Take a Tour Around Busworld North America 2023
Busworld travelled across the ocean to cold Detroit and organised its very first event in North America, from 4 to 7 February 2023. Together with its partner ABA, the American Bus Association, it welcomed coach and bus operators in Huntington Place in Hall B. Let’s take a glimpse at the trade show – or what Americans call ‘the Networking Floor’ – and the conference sessions – also called ‘the Education Program’.
ABC Companies, the distributor of the Belgian Van Hool in the USA and Canada, presented the Van Hool CX35. Within the CX line, they deliver electric coaches in the American market that offer an autonomy of around 200 miles per charge.
ABC Companies also carries out interesting transformations on the Ford Transit platform, to offer last mile electric mobility with low operating costs and simple charging infrastructure. On show was a Sunset Ford Transit Van EV.
MCI has always been one of the preferred coach builders in North America. The J line is recognised for its reliability, in versions such as the J3500 for tourist services, the J4500 Clean Diesel – presented in the show – and the J4500 Charge, an electric coach with a range of more than 230 miles and advanced security features. Its zero emission technology comes from its partner New Flyer.
Temsa has a growth strategy in the US. In two years’ time, they doubled their market share within the private coach segment. They are also considering the Canadian and Latin American market. On show was the TS45 powered by a Cummins X12 engine with an output of 455 hp. This vehicle was completely redesigned during the covid period, it did not just undergo a facelift. In that same period, Temsa also focused on developing a new and very strong service network in North America.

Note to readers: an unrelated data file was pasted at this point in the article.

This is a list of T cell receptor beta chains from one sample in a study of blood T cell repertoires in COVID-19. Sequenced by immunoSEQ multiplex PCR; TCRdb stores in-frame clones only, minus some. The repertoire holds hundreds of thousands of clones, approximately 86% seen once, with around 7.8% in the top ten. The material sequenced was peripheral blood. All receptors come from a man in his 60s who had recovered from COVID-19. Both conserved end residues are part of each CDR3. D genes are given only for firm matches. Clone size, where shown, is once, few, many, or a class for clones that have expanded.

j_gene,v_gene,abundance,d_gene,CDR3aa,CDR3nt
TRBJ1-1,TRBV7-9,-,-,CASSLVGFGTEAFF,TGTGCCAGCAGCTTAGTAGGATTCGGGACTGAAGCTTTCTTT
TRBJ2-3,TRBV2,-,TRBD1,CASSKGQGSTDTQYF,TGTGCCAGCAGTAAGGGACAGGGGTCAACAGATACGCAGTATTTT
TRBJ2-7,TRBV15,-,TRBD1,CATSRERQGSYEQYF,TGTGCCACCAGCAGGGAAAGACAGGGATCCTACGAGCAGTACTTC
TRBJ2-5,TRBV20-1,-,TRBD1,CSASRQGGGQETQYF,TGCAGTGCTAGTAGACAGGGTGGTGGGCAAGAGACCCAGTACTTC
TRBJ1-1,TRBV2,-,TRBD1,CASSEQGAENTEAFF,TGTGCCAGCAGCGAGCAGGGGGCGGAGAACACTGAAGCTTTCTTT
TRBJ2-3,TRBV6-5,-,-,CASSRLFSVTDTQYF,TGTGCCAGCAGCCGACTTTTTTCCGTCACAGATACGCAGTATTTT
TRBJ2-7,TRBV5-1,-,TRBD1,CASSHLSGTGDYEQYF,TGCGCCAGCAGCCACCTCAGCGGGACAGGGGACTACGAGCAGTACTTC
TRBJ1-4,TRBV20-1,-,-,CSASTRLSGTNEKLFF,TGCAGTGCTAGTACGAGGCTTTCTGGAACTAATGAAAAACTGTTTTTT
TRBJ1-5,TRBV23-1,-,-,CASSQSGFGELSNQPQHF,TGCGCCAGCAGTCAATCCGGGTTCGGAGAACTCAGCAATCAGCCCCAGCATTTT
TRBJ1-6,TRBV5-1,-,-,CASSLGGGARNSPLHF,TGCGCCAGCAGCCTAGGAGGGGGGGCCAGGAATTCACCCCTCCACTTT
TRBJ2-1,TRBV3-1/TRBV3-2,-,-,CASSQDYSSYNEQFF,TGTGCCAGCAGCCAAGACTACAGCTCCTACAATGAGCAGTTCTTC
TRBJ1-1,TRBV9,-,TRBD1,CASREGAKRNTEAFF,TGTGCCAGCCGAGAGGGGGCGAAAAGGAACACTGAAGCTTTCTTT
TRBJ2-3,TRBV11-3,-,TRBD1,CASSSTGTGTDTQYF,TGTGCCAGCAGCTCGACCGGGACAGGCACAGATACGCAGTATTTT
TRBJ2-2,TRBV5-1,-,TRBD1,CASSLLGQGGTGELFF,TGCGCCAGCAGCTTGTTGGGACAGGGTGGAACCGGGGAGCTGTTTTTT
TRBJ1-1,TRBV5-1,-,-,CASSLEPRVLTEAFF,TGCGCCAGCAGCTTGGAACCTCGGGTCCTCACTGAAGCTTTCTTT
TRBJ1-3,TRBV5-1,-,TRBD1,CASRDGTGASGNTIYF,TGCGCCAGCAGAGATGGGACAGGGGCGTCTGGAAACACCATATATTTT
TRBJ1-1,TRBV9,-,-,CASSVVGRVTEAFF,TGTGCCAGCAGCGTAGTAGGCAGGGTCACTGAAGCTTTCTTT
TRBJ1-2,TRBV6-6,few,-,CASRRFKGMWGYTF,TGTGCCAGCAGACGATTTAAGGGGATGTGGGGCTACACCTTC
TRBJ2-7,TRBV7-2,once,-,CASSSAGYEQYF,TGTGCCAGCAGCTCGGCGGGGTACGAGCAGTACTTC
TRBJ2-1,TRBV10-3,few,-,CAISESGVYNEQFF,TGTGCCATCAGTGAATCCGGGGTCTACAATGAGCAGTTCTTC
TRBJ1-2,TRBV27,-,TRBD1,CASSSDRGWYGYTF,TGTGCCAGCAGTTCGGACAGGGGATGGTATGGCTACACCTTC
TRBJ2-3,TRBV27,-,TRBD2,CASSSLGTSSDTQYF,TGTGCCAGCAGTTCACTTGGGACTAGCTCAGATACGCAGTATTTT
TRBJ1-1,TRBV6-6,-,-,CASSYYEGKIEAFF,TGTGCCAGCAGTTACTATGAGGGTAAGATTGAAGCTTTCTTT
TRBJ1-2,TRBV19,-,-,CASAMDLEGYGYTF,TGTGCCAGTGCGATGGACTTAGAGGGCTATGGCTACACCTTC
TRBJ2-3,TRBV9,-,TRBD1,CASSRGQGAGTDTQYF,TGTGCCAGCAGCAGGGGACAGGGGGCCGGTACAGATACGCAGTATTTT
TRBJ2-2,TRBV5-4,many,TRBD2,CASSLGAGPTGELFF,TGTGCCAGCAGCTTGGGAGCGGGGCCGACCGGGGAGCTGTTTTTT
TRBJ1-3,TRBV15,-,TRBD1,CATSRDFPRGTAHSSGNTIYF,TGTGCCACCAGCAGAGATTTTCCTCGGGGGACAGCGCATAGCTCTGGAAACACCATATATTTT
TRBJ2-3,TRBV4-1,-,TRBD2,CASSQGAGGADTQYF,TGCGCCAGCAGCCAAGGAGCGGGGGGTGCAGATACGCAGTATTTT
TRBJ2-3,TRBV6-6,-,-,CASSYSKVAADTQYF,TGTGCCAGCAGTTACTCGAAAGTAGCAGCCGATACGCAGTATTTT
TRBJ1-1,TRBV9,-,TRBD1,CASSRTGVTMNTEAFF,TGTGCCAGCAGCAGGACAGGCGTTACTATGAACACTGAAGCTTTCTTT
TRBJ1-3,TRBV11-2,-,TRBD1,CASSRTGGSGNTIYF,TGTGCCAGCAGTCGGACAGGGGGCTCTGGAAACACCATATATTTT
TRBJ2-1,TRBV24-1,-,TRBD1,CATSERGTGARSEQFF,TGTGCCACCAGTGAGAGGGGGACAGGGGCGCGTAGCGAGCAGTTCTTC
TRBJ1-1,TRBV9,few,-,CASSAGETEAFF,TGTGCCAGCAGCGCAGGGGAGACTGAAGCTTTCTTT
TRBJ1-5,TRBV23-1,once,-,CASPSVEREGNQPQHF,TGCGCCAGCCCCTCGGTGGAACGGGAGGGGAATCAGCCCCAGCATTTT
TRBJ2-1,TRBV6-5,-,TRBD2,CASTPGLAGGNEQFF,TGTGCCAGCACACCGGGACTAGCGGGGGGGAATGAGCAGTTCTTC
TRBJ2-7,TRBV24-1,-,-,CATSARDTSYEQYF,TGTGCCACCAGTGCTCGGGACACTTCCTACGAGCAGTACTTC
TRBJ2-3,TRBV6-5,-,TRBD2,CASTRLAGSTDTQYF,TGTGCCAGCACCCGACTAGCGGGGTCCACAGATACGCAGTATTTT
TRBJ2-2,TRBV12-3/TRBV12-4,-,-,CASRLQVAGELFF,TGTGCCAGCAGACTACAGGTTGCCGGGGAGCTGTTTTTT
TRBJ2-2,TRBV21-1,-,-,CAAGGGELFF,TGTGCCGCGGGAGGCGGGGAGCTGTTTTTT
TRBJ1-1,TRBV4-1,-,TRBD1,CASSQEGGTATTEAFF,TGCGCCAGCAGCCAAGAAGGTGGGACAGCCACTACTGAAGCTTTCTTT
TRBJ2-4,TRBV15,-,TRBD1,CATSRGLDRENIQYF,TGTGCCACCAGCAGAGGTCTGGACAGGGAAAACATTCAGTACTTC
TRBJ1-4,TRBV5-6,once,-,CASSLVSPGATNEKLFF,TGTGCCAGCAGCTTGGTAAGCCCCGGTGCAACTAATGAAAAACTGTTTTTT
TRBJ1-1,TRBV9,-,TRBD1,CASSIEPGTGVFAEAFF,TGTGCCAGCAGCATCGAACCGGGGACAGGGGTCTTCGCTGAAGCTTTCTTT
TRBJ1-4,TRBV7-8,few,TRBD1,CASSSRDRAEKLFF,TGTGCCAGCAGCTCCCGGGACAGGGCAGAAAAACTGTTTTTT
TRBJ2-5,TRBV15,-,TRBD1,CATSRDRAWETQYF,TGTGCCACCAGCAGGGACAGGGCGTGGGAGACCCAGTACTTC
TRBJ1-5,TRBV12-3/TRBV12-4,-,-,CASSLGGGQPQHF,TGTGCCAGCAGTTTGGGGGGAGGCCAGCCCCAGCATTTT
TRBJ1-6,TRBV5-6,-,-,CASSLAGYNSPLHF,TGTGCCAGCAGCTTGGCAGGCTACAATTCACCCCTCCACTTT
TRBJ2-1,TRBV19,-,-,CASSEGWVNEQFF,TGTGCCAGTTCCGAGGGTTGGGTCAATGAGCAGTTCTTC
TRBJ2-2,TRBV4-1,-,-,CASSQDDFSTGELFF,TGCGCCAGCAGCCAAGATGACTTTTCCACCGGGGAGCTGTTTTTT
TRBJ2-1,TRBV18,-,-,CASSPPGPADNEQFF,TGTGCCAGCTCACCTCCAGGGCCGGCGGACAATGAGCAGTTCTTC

Mercedes-Benz officially presented its Tourrider at Busworld North America, a 45ft coach in two versions: Business and Premium. The powertrain is powered by the 13-litre 450HP OM471 engine, coupled to the Allison WTB 500R automatic gearbox. Safety is an important part of the new vehicle, that replaces the Setra range in the region, with its ABA5 braking system, adaptive cruise control, lane departure warning, emergency braking, ESP stability control, and as an option, auxiliary rear view mirrors, 360-degree cameras and blind spot warning system.